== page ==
Arunachal's Sela tunnel project to be completed by year-end

Updated on May 16, 2022 04:44 AM IST

The Sela tunnel, announced by the government in 2018, will be the longest twin-lane tunnel above 13,000 feet in the world, and will cut down travel time to Tawang by at least one hour as well as provide all-weather connectivity.

A general view of the Sela tunnel is pictured that is under construction near Sela Pass, which will lead to Tawang near the Line of Actual Control (LAC), neighbouring China, in India's Arunachal Pradesh state on October 21, 2021. (Photo by Money SHARMA / AFP) (AFP)
A general view of the Sela tunnel is pictured that is under construction near Sela Pass, which will lead to Tawang near the Line of Actual Control (LAC), neighbouring China, in India's Arunachal Pradesh state on October 21, 2021. (Photo by Money SHARMA / AFP) (AFP)
By, New Delhi

The Sela tunnel project in China-bordering Arunachal Pradesh that will allow faster deployment of weapons and soldiers to forward areas in the Tawang sector has been delayed due to a prolonged winter that slowed down construction activity, and it is now expected to be completed by the year-end, people familiar with the matter said on Thursday.

The 700-crore project was earlier expected to be completed by June 2022.

“The project has been slightly delayed due to an extended winter. The area witnessed heavy snow till April. The project should be over by October-November,” said a senior officer aware of the matter, asking not to be named.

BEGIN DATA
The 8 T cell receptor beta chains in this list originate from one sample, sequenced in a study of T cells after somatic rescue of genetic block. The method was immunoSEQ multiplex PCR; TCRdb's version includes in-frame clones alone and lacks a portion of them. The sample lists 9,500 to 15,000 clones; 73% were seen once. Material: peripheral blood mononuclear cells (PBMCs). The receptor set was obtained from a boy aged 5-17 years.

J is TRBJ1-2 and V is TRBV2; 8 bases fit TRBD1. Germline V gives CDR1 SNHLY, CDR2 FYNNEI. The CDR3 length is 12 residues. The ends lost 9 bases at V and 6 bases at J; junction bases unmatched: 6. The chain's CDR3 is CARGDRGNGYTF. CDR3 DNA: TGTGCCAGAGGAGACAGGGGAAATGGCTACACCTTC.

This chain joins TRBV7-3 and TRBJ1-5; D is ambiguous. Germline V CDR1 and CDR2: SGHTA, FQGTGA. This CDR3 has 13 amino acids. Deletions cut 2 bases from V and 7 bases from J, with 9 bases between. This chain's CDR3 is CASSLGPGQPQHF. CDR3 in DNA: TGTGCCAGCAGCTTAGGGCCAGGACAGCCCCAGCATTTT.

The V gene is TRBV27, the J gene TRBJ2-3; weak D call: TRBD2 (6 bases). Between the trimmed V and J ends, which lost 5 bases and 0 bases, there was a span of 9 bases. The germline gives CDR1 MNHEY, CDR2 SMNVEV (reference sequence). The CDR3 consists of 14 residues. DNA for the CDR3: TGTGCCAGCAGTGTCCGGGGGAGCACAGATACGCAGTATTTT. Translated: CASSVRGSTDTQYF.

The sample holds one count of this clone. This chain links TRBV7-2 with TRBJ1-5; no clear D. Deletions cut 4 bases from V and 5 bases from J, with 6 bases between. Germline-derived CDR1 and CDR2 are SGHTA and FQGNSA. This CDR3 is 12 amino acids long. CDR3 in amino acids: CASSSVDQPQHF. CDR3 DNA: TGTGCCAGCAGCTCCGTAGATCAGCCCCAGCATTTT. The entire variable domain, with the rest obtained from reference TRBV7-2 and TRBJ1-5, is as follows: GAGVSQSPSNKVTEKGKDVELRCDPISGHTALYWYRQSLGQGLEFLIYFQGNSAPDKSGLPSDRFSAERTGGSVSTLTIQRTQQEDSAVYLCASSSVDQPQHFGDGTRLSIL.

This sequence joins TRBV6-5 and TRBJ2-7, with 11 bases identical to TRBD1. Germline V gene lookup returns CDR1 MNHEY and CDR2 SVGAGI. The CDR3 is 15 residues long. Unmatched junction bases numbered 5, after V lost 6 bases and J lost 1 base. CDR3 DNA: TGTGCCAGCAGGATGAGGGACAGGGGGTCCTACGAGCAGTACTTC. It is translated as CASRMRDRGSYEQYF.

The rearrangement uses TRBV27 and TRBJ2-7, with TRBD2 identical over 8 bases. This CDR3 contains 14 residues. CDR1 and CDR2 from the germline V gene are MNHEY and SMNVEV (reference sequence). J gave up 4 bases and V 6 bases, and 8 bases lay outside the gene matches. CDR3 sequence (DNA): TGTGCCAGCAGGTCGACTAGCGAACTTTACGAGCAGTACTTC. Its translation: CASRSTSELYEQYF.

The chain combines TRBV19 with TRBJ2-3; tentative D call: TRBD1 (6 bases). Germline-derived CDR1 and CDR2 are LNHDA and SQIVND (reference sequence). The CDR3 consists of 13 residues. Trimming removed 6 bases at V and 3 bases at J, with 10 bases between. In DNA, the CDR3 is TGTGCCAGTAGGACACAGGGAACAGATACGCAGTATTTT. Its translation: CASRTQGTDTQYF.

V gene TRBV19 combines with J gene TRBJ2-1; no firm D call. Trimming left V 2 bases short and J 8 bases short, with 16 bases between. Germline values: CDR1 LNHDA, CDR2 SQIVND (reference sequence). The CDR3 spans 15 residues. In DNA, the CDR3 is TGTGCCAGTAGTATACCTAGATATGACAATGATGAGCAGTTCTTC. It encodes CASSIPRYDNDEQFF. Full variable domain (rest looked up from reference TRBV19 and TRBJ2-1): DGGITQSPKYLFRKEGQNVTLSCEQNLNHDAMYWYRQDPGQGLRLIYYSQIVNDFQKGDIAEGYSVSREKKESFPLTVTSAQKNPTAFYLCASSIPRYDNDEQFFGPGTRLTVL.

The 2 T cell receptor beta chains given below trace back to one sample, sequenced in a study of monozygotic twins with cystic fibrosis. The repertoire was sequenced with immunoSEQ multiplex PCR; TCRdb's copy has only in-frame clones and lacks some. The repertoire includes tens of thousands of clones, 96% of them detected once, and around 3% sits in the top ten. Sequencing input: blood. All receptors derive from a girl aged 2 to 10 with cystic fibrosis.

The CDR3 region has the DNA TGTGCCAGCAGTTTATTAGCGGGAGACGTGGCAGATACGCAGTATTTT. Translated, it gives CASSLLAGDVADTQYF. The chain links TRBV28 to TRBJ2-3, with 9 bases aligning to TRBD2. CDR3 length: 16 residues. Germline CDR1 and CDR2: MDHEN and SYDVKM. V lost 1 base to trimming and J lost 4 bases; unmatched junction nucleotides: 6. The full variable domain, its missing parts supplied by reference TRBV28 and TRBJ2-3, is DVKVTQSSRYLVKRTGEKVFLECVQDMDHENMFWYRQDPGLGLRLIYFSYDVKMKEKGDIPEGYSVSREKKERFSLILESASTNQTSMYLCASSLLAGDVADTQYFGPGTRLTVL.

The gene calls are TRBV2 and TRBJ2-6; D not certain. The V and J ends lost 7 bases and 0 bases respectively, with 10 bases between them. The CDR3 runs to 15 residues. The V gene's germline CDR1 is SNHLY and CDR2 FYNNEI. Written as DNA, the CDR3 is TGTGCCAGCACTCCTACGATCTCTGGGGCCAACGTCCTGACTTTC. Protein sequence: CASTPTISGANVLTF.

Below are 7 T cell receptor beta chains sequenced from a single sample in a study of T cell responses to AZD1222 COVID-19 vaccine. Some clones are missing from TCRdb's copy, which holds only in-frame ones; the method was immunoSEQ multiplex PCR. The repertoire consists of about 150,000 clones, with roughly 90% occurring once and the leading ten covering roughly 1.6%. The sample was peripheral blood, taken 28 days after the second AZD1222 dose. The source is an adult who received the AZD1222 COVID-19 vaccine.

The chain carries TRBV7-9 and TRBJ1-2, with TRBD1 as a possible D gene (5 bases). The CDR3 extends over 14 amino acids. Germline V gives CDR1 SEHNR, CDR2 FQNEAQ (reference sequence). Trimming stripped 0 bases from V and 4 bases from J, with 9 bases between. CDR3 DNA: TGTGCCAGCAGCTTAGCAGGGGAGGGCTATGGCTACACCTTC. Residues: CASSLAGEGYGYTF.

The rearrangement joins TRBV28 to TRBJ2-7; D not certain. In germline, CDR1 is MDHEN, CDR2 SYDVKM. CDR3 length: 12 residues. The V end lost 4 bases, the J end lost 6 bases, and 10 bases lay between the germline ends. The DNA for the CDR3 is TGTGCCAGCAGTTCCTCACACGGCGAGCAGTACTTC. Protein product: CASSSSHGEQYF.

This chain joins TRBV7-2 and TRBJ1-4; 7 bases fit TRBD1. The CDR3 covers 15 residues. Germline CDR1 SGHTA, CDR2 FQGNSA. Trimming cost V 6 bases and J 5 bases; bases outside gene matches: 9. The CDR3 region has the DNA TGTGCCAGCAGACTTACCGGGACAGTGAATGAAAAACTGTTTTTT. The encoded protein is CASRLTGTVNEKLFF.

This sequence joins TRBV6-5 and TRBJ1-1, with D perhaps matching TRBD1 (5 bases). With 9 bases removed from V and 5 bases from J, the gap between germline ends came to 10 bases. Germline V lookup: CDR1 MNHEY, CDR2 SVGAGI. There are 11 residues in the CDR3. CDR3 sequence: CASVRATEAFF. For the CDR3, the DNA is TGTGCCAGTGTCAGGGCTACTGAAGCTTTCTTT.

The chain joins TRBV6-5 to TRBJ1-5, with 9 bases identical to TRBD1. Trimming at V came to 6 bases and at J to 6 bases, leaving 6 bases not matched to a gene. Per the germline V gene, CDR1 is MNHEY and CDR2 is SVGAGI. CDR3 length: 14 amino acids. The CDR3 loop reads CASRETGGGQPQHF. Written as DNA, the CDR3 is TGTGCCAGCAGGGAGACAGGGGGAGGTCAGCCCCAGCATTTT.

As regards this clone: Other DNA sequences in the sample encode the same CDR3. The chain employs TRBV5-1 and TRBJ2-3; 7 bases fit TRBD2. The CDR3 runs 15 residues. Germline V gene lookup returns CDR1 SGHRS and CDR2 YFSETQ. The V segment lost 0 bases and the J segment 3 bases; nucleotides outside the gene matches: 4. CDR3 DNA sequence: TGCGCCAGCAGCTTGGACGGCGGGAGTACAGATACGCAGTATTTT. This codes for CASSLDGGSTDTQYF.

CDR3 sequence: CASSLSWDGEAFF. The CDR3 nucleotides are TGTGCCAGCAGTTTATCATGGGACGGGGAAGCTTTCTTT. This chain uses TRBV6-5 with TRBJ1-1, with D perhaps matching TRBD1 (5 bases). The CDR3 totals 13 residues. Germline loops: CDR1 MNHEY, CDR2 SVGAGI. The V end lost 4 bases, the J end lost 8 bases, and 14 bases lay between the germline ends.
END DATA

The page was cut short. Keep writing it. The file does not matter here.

The Sela tunnel, announced by the government in 2018, will be the longest twin-lane tunnel above 13,000 feet in the world, and will cut down travel time to Tawang by at least one hour as well as provide all-weather connectivity.

Prime Minister Narendra Modi laid the foundation of the project in 2019.

The project consists of Tunnel 1, which is 980 metres long, and Tunnel 2, a 1,555-metre twin tube tunnel. The tunnels are coming up through two ridges west of Sela. It also includes the construction of two roads, measuring seven km and 1.3 km.

Tunnel 2 has one bi-lane tube for traffic and one escape tube for emergencies. Only tunnels longer than 1,500 metres have to have an escape passage alongside.

Winter connectivity to Tawang over the 14,000-foot pass, Sela, posed a logistics challenge for the army for decades, with the movement of men, weapons and stores severely affected for at least three to four months, as previously reported.

The Sela tunnel is a part of the Balipara-Charduar-Tawang road, one of the key strategic projects near the Chinese border.

“Once the tunnel is ready, the road will remain open for 12 months of the year, it will allow speedy military deployment for the reserves and the population will no longer get cut off from the mainland,” said military affairs expert Lieutenant General Shokin Chauhan (retd).

More than 50 engineers and 500 workers are directly involved in the construction of the tunnel using latest Austrian tunneling techniques, which involve observing and studying the rock, and designing tunnel support according to rock behaviour.

Around 4,000 army and civilian vehicles are expected to use the tunnel daily. Its dimensions will support the movement of all types of army vehicles and military hardware including the Bofors guns that currently have to be towed to forward areas by Scania trucks.

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